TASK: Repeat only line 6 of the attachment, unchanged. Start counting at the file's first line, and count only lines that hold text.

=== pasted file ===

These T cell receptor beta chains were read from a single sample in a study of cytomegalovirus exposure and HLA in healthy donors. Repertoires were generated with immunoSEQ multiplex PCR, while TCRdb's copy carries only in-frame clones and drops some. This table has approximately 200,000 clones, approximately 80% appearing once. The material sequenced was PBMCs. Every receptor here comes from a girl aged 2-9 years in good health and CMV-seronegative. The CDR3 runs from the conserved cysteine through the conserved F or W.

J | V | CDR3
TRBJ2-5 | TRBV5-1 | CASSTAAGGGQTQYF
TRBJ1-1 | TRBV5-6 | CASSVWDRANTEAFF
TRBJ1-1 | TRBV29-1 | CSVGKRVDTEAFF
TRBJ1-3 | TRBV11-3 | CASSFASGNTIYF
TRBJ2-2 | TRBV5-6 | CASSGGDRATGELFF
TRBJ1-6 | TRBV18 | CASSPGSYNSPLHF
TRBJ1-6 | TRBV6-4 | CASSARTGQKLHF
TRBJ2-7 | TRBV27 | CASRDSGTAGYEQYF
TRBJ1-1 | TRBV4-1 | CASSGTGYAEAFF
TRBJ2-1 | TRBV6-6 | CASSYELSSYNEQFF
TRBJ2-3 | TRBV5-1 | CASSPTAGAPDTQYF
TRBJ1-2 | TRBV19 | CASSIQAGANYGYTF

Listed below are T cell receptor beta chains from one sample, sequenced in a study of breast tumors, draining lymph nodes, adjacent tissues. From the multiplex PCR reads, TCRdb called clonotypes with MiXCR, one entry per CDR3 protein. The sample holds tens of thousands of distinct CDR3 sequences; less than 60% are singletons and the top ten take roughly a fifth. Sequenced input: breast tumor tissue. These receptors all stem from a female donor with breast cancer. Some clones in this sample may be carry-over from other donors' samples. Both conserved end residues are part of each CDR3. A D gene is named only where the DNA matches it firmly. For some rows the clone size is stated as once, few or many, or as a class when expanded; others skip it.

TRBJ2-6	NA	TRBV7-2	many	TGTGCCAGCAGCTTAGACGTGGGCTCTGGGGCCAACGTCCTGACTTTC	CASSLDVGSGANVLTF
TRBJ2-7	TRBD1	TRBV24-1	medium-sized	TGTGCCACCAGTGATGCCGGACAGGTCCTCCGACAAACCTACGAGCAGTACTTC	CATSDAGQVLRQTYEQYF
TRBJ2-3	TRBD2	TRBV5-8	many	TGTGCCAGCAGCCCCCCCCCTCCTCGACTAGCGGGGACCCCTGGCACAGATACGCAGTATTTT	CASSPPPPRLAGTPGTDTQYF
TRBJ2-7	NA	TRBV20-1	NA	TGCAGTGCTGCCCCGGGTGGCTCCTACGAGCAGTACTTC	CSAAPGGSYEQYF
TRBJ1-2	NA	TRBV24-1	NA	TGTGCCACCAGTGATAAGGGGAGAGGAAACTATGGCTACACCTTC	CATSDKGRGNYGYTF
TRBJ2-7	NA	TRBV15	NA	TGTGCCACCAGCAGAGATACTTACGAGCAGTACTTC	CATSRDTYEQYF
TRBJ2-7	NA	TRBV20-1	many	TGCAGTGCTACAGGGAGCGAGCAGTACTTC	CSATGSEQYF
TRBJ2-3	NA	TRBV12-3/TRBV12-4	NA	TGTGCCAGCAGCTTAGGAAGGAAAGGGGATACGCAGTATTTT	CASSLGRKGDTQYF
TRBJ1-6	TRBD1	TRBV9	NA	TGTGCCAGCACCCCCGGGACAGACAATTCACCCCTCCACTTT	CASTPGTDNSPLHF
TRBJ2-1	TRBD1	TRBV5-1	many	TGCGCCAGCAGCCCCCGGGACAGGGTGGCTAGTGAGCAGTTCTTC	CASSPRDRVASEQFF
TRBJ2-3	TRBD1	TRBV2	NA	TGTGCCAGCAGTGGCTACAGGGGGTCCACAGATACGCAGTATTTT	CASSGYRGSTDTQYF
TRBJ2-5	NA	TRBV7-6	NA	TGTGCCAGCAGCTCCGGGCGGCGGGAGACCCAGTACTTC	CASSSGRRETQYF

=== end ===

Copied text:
TRBJ1-3 | TRBV11-3 | CASSFASGNTIYF